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Sampling Plans. Basic Sampling Concepts. Population The aggregate of cases in which a researcher is interested Sampling Selection of a portion of the population (a sample ) to represent the entire population Eligibility criteria The characteristics that define the population

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## Sampling Plans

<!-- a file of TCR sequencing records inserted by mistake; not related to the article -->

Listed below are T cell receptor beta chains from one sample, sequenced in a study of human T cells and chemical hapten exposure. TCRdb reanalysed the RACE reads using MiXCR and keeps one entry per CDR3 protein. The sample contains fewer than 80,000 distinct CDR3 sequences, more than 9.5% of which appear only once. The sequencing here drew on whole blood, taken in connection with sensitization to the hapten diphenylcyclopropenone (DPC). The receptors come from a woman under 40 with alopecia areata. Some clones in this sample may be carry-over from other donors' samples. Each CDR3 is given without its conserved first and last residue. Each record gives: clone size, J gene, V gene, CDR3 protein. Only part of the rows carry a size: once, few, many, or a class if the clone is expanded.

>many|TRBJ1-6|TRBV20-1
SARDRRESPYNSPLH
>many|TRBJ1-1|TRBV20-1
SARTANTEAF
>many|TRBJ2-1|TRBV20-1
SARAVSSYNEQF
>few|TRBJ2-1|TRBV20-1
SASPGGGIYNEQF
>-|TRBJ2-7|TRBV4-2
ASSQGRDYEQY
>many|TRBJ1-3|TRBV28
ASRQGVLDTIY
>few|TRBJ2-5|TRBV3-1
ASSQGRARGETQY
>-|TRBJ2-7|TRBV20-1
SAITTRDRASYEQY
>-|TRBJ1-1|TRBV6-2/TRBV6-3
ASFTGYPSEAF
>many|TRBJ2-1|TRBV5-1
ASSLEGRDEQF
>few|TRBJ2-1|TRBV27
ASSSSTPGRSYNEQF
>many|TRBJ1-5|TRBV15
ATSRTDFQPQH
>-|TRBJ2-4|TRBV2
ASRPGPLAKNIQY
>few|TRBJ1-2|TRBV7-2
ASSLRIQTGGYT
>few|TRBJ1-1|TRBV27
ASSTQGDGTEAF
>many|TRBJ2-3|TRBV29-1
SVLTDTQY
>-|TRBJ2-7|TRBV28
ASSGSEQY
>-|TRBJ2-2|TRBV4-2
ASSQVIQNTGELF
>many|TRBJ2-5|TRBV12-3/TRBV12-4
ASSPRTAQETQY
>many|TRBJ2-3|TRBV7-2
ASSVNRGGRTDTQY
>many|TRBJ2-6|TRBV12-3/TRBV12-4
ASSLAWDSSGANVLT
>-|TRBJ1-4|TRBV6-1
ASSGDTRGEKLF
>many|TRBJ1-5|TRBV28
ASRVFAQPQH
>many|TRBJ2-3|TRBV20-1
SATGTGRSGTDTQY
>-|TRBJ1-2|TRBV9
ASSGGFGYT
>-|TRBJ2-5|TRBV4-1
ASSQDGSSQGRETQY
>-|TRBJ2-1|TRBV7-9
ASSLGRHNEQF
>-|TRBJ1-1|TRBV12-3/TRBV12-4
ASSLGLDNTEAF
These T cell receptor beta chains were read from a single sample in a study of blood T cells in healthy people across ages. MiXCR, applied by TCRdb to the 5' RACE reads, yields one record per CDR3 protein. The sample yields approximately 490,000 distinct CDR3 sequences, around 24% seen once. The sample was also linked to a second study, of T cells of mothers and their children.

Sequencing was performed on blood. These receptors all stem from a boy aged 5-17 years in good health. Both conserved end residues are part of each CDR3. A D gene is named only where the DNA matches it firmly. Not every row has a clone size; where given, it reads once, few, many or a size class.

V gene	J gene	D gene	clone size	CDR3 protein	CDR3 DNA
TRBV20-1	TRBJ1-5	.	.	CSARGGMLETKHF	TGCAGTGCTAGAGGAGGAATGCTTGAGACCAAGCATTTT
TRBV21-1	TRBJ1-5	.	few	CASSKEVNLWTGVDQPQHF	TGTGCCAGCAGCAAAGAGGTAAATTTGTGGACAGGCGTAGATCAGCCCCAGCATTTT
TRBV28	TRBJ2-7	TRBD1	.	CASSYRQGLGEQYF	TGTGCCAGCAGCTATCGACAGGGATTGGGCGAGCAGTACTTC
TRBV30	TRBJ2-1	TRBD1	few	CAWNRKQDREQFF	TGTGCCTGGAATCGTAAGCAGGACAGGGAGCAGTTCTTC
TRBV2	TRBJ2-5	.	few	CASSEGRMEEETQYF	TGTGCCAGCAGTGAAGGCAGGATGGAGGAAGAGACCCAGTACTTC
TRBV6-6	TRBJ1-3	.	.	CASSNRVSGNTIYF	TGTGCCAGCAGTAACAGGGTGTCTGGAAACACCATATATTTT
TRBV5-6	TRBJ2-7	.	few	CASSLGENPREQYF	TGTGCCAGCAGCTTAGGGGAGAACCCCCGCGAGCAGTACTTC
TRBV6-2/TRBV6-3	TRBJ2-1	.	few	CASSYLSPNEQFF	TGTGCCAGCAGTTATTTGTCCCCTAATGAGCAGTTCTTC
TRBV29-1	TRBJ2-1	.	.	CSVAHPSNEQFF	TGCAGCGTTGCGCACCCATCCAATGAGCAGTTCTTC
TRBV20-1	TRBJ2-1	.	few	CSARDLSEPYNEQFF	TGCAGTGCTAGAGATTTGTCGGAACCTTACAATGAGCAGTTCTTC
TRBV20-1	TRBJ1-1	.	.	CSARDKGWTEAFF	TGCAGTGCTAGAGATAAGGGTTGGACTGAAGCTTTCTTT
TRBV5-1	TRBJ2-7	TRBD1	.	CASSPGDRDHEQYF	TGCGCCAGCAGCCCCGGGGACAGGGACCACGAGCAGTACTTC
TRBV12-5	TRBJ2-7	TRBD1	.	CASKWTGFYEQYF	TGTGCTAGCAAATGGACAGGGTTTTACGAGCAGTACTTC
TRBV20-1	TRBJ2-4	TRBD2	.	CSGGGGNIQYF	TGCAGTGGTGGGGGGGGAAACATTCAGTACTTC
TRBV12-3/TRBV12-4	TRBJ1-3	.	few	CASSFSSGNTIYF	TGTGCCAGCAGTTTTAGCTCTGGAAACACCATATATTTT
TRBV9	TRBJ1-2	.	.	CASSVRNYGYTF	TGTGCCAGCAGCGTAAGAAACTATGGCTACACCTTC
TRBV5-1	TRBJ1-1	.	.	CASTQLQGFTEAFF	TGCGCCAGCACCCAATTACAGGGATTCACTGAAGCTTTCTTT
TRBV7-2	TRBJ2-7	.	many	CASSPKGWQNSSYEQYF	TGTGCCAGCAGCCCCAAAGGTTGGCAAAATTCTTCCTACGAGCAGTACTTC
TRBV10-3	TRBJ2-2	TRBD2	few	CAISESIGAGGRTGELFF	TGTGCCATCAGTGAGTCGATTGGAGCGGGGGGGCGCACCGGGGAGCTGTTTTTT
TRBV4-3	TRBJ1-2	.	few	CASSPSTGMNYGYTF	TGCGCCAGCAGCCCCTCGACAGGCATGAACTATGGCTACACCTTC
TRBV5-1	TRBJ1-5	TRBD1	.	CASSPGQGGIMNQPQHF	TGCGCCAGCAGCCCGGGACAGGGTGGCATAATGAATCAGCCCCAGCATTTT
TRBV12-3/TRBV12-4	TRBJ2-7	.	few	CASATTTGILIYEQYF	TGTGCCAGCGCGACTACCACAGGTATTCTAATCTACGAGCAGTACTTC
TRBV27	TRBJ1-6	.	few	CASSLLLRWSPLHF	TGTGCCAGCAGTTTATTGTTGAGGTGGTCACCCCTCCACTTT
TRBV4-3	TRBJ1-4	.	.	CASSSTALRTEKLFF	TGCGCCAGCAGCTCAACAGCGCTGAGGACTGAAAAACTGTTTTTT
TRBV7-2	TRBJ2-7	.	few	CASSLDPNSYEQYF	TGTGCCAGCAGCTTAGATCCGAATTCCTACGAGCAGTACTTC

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**Basic Sampling Concepts**• Population • The aggregate of cases in which a researcher is interested • Sampling • Selection of a portion of the population (a sample) to represent the entire population • Eligibility criteria • The characteristics that define the population • Inclusion criteria • Exclusion criteria**Basic Sampling Concepts (cont.)**• Strata • Subpopulations of a population (e.g., male/female) • Target population • The entire population of interest • Accessible population • The portion of the target population that is accessible to the researcher, from which a sample is drawn**Sampling Goal in Quantitative Research**• Representative sample • A sample whose key characteristics closely approximate those of the population—a sampling goal in quantitative research • More easily achieved with: • Probability sampling • Homogeneous populations • Larger samples**Sampling Problems in Quantitative Research**• Sampling bias • The systematic over- or under-representation of segments of the population on key variables when the sample is not representative • Sampling error • Differences between sample values and population values**Types of Sampling Designs**• Probability sampling • Involves random selection of elements: each element has an equal, independent chance of being selected • Nonprobability sampling • Does not involve selection of elements at random**Question**Is the following statement True or False? • The difference between sample values and population values is referred to as the sampling bias.**Answer**• False • The sampling bias is the systematic over- or under-representation of segments of the population on key variables when the sample is not representative. Sampling error is the difference between sample values and population values.**Types of Nonprobability Sampling—Quantitative Research**• Conveniencesampling • Snowball (network) sampling • Quota sampling • Purposive sampling**Convenience Sampling**• Use of the most conveniently available people • Most widely used approach by quantitative researchers • Most vulnerable to sampling biases**Snowball Sampling**• Referrals from other people already in a sample • Used to identify people with distinctive characteristics • Used by both quantitative and qualitative researchers**Quota Sampling**• Convenience sampling within specified strata of the population • Enhances representativeness of sample • Infrequently used, despite being a fairly easy method of enhancing representativeness**Question**Which type of sampling is most vulnerable to bias? • Convenience sampling • Snowball sampling • Quota sampling • Purposive sampling**Answer**a. Convenience sampling • Although it is the most widely use approach for quantitative researchers, convenience sampling is the most vulnerable to sampling biases. Snowball, quota, and purposive sampling are less subject to bias.**Consecutive Sampling**• Involves taking all of the people from an accessible population who meet the eligibility criteria over a specific time interval, or for a specified sample size • A strong nonprobability approach for “rolling enrollment” type accessible populations • Risk of bias low unless there are seasonal or temporal fluctuations**Purposive (Judgmental) Sampling**• Sample members are hand-picked by researcher to achieve certain goals • Used more often by qualitative than quantitative researchers • Can be used in quantitative studies to select experts or to achieve other goals**Types of Probability Sampling**• Simple random sampling • Stratified random sampling • Cluster (multistage) sampling • Systematic sampling**Simple Random Sampling**• Uses a sampling frame– a list of all population elements • Involves random selection of elements from the sampling frame • Not to be confused with random assignment to groups in experiments • Cumbersome; not used in large, national surveys**Stratified Random Sampling**• Population is first divided into strata, then random selection is done from the stratified sampling frames • Enhances representativeness • Can sample proportionately or disproportionately from the strata**Cluster (Multistage) Sampling**• Successive random sampling of units from larger to smaller units (e.g., states, then zip codes, then households) • Widely used in national surveys • Larger sampling error than in simple random sampling, but more efficient**Question**Is the following statement True or False? • Stratified random sampling is associated with a larger sampling error but it is more efficient.**Answer**• False • Stratified random sampling enhances representativeness; cluster sampling is associated with a larger sampling error but is considered more efficient.**Sample Size**• The number of study participants in the final sample • Sample size adequacy is a key determinant of sample quality in quantitative research. • Sample size needs can and should be estimated through power analysis.**Sampling in Qualitative Research**• Selection of sample members guided by desire for information-rich sources • “Representativeness” not a key issue • Random selection not considered productive**Methods of Sampling in Qualitative Research**• Convenience (volunteer) sampling • Snowball sampling • Purposive sampling • Theoretical sampling**Types of Purposive Sampling in Qualitative Research**(Examples) • Maximum variation sampling • Extreme/deviant case sampling • Typical case sampling • Criterion sampling • Sampling confirming and disconfirming cases**Theoretical Sampling**• Preferred sampling method in grounded theory research • Involves selecting sample members who best facilitate and contribute to development of the emerging theory**Question**Is the following statement True or False? • Sampling in qualitative research is guided more by the desire for rich sources of information than by the need for random selection.**Answer**• True • Selection of sample members for qualitative research is guided by the desire for information-rich sources. The representativeness of the sample is not a key aspect and random selection is not considered productive.**Sample Size in Qualitative Research**• No explicit, formal criteria • Sample size determined by informational needs • Decisions to stop sampling guided by data saturation • Data quality can affect sample size.**Sampling in the Main Qualitative Traditions**Ethnography • Mingling with many members of the culture—a “big net” approach • Informal conversations with 25 to 50 informants • Multiple interviews with smaller number of key informants**Sampling in Phenomenology**• Relies on very small samples (often 10 or fewer) • Participants must have experienced phenomenon of interest**Sampling in Grounded Theory**• Typically involves samples of 20 to 40 people • Selection of participants who can best contribute to emerging theory (usually theoretical sampling)